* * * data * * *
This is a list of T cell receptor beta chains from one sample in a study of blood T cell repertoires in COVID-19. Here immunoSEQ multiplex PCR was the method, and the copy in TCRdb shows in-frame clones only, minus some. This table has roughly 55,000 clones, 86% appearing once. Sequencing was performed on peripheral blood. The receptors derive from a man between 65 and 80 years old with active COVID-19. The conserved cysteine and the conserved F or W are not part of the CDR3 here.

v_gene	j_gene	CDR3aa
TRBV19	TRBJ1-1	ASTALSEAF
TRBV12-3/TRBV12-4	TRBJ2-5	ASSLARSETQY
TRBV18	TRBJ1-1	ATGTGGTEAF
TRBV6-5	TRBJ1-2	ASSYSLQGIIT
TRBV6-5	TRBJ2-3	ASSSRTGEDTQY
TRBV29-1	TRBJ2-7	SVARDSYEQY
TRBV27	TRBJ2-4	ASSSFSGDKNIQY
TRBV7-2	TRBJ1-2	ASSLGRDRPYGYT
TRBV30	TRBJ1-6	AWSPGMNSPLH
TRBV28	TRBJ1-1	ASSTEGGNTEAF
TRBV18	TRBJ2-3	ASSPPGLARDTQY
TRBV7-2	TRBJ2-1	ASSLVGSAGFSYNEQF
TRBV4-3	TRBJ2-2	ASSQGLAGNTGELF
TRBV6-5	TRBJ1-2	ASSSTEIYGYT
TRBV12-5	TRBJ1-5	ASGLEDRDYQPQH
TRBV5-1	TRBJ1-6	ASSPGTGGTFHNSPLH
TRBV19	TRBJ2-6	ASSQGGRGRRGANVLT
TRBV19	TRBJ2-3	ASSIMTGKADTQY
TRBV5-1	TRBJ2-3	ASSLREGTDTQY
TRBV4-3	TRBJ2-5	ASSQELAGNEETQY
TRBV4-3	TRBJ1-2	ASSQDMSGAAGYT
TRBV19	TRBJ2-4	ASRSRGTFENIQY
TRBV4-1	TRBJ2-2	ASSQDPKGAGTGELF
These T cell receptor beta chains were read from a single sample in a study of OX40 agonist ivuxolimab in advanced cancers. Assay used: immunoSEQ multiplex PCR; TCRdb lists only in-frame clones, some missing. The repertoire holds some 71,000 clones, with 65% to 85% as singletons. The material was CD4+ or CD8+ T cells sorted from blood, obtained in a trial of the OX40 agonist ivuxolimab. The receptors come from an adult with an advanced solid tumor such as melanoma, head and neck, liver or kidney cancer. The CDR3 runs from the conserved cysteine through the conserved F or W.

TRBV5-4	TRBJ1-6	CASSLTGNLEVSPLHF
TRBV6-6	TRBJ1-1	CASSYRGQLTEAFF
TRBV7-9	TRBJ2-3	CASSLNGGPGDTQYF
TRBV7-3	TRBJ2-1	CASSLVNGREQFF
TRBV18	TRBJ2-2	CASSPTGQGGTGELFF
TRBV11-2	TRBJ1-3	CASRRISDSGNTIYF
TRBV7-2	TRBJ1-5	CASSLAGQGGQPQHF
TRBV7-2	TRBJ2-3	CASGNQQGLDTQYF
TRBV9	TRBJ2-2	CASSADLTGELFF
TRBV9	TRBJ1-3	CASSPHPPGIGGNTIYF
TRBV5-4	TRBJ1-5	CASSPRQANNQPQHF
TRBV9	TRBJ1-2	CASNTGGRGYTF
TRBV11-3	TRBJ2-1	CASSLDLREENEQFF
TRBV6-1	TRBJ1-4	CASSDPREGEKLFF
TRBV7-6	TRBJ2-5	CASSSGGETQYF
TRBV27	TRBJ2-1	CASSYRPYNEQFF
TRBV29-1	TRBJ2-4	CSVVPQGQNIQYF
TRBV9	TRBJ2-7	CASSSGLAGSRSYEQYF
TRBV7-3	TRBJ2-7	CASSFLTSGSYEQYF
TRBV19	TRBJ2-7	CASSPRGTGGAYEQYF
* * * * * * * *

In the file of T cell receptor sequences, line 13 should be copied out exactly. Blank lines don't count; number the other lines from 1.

TRBV18	TRBJ2-3	ASSPPGLARDTQY